Engagio is just under 2 years old but is already taking the market by storm. We are rapidly growing and have a huge vision for the future. Currently the team is small so you can get in on the ground floor.

Experience Requirements
Chemistry is everything. I would happily hire a smart, intuitive, empathetic, energetic, friendly, fun person who can put on a professional game face for customers and partners with no experience versus the opposite but has decades of job history.

It’s a special position for a special person. Bring your best.

The Gooey Emotional Center

Marketo Retrospective Part 9
As part of a series, I am doing retrospective lessons from my 9 years at Marketo. This might be the last one. It’s the part that very few people understand, but I think it is the reason Marketo did well.

Some people call it Product Market Fit, but to me that doesn’t do the concept justice. I call it the The Gooey Emotional Center of a product.

There is a particular thing Marketo power users say to me. They say, “Thank you for my career.” This is a big deal to me. We didn’t just build software that did a job. We created a category, created a career path for people with very few skills in the beginning.

In the first year of Marketo, we built a UI that replaced Google Adwords. It was a fancy UI improvement over the built-in Google UI. It flopped terribly. Marketo ended up deleting the feature because it wasn’t being used. However, it also had a landing page editor that worked like PowerPoint. This was a huge hit, people loved that.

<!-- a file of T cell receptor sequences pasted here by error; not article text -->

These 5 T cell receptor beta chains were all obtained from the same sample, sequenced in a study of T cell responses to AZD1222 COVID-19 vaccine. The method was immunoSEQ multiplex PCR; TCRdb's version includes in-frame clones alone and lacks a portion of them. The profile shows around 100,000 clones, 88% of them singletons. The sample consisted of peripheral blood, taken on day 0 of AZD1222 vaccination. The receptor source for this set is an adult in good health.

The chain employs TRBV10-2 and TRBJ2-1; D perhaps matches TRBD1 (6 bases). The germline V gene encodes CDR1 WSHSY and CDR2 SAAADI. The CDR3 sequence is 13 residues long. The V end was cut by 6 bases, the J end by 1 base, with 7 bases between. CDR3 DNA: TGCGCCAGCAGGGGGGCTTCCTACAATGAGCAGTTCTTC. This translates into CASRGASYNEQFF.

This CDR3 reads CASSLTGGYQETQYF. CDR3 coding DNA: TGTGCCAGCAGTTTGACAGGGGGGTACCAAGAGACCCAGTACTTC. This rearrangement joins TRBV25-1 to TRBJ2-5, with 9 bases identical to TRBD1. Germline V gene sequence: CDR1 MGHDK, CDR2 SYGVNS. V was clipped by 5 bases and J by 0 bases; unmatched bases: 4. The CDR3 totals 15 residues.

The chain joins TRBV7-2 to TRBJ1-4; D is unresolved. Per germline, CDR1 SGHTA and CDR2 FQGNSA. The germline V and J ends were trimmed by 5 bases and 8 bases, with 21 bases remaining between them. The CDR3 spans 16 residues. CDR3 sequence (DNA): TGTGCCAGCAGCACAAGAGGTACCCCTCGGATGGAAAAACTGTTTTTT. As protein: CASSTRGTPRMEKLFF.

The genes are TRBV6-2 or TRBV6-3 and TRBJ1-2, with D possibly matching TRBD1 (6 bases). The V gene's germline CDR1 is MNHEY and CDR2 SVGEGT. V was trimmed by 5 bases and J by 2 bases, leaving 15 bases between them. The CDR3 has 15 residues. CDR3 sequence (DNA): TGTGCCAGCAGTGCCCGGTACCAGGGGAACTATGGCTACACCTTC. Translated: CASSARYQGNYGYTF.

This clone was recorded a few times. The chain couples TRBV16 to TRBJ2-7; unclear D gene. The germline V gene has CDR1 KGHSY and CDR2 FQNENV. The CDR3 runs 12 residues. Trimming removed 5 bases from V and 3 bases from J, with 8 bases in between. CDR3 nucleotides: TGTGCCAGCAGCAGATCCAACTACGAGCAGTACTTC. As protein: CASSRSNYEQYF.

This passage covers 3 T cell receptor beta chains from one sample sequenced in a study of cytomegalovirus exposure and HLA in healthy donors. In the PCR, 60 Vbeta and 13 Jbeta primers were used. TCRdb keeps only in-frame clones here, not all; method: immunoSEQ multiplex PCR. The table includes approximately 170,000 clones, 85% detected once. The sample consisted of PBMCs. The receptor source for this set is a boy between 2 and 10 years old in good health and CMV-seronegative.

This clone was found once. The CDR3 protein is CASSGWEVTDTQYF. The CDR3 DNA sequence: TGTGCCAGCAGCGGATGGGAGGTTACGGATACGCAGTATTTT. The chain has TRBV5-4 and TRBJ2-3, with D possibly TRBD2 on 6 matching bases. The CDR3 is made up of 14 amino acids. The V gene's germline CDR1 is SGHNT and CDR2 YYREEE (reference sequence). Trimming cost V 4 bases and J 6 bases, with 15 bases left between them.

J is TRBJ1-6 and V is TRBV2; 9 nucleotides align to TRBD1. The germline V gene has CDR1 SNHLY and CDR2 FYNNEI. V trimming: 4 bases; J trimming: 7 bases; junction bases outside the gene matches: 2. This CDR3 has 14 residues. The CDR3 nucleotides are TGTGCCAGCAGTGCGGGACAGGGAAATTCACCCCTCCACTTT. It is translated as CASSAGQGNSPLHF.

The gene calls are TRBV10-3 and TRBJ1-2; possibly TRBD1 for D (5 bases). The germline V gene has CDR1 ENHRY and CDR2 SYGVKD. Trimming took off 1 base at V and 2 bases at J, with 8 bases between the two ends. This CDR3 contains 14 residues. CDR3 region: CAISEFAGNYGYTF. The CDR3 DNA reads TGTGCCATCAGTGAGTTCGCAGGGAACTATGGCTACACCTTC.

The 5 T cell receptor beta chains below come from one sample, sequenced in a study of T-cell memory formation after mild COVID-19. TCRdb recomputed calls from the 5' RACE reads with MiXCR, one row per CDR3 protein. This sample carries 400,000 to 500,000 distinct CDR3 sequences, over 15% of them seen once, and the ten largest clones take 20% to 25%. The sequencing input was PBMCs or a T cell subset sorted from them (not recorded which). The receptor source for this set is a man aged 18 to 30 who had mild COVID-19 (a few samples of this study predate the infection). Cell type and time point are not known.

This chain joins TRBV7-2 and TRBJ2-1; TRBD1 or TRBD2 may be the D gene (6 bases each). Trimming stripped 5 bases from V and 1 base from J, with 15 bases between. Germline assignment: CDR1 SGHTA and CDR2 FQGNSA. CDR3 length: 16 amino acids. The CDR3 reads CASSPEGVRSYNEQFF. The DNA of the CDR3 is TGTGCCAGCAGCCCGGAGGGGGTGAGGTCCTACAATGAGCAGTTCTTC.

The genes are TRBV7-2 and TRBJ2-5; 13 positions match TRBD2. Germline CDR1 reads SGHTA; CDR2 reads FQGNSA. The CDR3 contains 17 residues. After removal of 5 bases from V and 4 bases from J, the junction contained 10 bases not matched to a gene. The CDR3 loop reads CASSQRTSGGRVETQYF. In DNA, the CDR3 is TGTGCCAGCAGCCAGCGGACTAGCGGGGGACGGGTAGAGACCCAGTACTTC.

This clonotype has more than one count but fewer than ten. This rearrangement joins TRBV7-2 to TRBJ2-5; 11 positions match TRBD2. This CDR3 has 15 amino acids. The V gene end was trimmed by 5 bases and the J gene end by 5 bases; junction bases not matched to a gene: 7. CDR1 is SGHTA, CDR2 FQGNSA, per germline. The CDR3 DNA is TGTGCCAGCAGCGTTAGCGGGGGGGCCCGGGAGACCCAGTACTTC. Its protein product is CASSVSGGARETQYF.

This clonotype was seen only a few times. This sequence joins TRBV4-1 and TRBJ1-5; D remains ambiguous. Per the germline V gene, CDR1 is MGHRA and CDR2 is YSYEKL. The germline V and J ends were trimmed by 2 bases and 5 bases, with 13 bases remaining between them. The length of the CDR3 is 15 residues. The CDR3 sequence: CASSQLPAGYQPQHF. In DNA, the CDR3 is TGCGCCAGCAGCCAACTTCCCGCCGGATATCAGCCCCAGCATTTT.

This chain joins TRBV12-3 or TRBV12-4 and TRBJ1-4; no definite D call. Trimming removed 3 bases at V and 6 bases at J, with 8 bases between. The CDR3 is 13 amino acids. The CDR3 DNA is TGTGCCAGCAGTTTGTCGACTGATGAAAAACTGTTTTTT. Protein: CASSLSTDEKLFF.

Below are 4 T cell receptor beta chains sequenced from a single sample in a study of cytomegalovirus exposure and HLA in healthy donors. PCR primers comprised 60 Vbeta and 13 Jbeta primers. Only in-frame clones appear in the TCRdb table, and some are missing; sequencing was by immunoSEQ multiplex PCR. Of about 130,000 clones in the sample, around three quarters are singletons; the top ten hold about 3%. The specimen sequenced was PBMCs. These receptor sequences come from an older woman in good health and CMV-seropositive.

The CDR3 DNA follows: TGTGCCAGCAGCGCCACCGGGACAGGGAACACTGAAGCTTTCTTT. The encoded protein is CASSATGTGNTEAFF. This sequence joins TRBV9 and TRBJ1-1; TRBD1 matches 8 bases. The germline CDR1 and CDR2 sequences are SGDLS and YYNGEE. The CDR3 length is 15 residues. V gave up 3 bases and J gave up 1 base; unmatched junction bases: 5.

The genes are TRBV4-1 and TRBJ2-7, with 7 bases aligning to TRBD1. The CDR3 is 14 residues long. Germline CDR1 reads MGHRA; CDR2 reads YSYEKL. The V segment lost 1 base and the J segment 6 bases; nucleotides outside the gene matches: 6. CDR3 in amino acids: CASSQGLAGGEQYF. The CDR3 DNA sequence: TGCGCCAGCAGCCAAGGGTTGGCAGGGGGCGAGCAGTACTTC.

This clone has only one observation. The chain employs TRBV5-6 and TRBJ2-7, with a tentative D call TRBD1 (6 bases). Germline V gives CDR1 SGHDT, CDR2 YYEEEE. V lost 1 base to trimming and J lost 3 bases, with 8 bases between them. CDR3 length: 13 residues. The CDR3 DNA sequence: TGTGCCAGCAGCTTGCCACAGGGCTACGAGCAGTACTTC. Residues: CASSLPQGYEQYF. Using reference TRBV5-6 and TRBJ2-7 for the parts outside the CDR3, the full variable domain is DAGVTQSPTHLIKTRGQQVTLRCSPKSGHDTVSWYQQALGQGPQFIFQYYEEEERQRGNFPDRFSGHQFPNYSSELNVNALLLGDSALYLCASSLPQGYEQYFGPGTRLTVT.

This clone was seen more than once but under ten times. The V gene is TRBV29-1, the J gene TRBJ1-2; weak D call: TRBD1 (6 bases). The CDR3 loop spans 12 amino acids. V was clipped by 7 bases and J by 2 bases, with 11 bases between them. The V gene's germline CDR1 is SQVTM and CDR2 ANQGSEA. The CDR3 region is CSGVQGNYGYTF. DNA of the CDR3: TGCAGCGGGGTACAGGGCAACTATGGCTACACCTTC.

I interviewed people to understand why they liked one and not the other. This is what they told me:

“Look at my resume. Google Adwords is one of the few skills I possess. How can I replace that with your little product? It’s the cornerstone of my skills bullet. However, with the landing page editor, I can add Marketo Landing Pages to the skills bullet. It’s not huge, but it’s something.”

I asked more about the landing pages and they described the following interaction to me:

A Marketer walks up to Web Developer Gunther. (Names have been changed to protect the innocent.)

  • Marketer: “Hey Gunther, can you change this sentence on the website?”
  • Gunther: “Ahh, there a problem with the domain of the CDN, so I can’t FTP the HTML and jQuery to the server until the DNS gets propagated. Should be a few days.” (Gunther goes back to playing game on Linux computer)